During all the 1950s there was a common belief that nuclear energy would have provided within few years, safely and economically, all the energy needed. Italy ordered between 1956 and 1958 3 different reactors from 3 different companies: Westinghouse, General Electric and Npcc. The reactors were built in Trino Vercellese, Sessa Aurunca and Latina and were all completed by 1964.[7]

At that time electric companies in Italy were private and the power plants were built by different private companies. However the electricity sector was nationalized in 1962 with the creation of a new corporation responsible for production and distribution of electricity in the country: Enel. This factor is thought to be the reason for Italy's halt in nuclear investments. In fact, only one reactor was ordered in the following decade: construction of the Caorso power plant started in 1970 and was completed in 1978.[8] At the same time, Italy initiated a nuclear weapons program to produce its own nuclear weapons essentially under the Italian Navy control. CAMEN (then CISAM) close Pisa was used for this aim.[9] It was stopped in the '70s to join NATO nuclear sharing. For this sector Italy has produced the IRBM Alfa and other air vectors. The former Italian President Francesco Cossiga declared officially in Italy secrets about nuclear weapons subject like all military ones are generally hidden by silence or lies.[10]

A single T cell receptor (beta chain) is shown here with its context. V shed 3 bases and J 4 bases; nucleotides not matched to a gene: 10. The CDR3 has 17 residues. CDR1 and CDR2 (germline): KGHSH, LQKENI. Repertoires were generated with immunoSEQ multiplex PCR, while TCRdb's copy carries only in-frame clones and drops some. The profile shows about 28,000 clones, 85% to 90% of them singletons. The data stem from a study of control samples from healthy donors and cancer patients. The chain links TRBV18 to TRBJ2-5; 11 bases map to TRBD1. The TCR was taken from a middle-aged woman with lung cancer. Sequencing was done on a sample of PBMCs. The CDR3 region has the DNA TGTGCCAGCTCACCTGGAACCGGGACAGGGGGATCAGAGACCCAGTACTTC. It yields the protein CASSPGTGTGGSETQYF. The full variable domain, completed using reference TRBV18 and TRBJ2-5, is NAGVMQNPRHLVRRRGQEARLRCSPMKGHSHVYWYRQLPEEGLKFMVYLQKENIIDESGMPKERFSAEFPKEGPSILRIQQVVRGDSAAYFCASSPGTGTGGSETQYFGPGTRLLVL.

After the 1973 oil crisis[edit]

Italy suffered much from the 1973 oil crisis due to its dependency on imported oil. An attempt to change this potentially dangerous situation was made in the following years. The first PEN (Piano Energetico Nazionale, National energy plan) was approved in 1975. The plan's objective was to lower the country's dependency on fossil fuels by making huge investments in the nuclear energy sector.[11] The document planned an installed nuclear energy capacity of more than 46 GW by 1990.[12] Subsequent plans downsized the commitment. However, by 1986, only one plant was under construction, in Montalto di Castro.